Last week, the Rural Utah Project’s Sam Van Wetter wrote a letter supporting the candidacy of Emily Campbell for County Commission. Emily is the County’s Planning Commission Chair, and Sam Van Wetter is also running for elected office as Fire Commissioner.
Over recent months, I’ve attended a number of Moab City’s visioning workshops. They’ve been a fantastic experience with a great cross-section of Moab’s community sitting together, finding common ground, crafting shared visions for our community’s future. Through these workshops, I’ve become more mindful of the potential negative impacts of outside influences on local politics. These workshops have also furthered my understanding of how these influences might not impact Moab’s future for the best.
With that in mind, I was surprised to learn that the Rural Utah Project (RUP) is a subsidiary (‘related organization’) of the Southern Utah Wilderness Alliance (SUWA), a non-profit that has been directed for decades by the Jackson, WY based billionaire, Hansjörg Wyss (Source: https://apps.irs.gov/pub/epostcard/cor/942936961_201912_990_2021012817670393.pdf).
Moab City’s Planning Commission is presently chaired by Kya Marienfeld, a SUWA attorney. She serves on the commission alongside SUWA’s Stewardship Director, Jeremy Lynch.
I have little doubt that Kya, Jeremy, Emily and Sam are passionate about finding creative, permanent solutions to our housing crisis and I applaud their public service.
At the same time, I’m now more cautiously mindful of the disproportionate influence a large, well-funded, outside organization like SUWA might wield over our decision-making bodies. SUWA spends about $4 million each year, and between 2017 and 2020 it directed over $1 million to its subsidiary, the RUP (Source: https://projects.propublica.org/nonprofits/organizations/942936961). While I believe SUWA does some very good work in public lands preservation, its track records on housing and affordability more broadly are less clear to me.
Given that SUWA’s RUP is endorsing candidates, I do think it’s reasonable to question who’s ultimately calling the shots here: Moab locals who are vested in our community’s future, or outside billionaires who might have a vision for Moab that many of us might not share?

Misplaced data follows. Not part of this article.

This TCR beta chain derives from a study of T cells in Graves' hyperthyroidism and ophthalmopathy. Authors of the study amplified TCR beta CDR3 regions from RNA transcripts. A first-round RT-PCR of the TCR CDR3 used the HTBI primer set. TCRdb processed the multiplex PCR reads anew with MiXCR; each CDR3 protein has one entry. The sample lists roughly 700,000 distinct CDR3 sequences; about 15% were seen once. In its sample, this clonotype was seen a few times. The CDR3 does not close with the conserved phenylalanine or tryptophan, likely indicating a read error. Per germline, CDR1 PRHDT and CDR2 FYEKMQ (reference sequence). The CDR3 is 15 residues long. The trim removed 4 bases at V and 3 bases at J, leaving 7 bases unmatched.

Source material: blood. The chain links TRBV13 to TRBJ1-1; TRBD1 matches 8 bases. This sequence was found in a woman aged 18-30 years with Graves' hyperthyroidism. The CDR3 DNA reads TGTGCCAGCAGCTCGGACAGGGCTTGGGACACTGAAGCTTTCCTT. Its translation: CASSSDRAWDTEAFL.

I believe transparency is essential for good government, especially at the local level. So I’m hoping that SUWA and its RUP will provide us with more information about who funds their organizations, and how the priorities and values of their large funders align with those of Moab’s people. Because if their vision for Moab is another exclusive, closed-gate enclave like Jackson Wyoming—as Moab’s exorbitant cost of living increasingly suggests—then I’m inclined to say thanks, but no thanks.
More transparency? Yes please.
Wendell Williams, Moab
The Moab Sun News reached out to SUWA and Rural Utah Project representatives for a response:
Over the last several years, a handful of members of the Southern Utah Wilderness Alliance’s board of directors have articulated a need for a new grassroots organization in Utah that could effectively advocate on issues ranging from equal representation and voting, to housing and emergency services, and, of course, public lands protection. They helped to create the Rural Utah Project in 2017, and have advocated for SUWA to continue to support RUP’s work with a recurring grant in the subsequent years.
In the five years since then, the Rural Utah Project has shared SUWA’s goal of bringing more voices to the table and changing outdated perceptions of who lives, works, and votes in rural Utah, but we’ve also moved beyond SUWA’s focus on public lands. We’ve worked hard to remove barriers to voting and participation in public processes across rural Utah and improve access to emergency services through our Rural Addressing Project on the Navajo Nation. We’ve utilized innovative technology, educational tools, and local storytellers to identify and register voters and challenge the idea that rural Utah is a political and cultural monolith, and we’ve engaged in issues important to local communities, like Grand County’s efforts to stop the proposed Book Cliffs Highway boondoggle.
I’m proud of the work the Rural Utah Project has accomplished over the last five years, and I’m proud that most of the Rural Utah Project’s staff live in the rural Utah communities we work in. I’m excited about the possibilities the next five years will bring as we continue to expand our team of local organizers in rural Utah’s diverse and beautiful communities. You can learn more, and get involved, at our website, www.ruralutahproject.org, or by contacting our local Moab organizer, Sam Van Wetter, at email@example.com. I hope you’ll join us.
TJ Ellerbeck, Rural Utah Project, Executive Director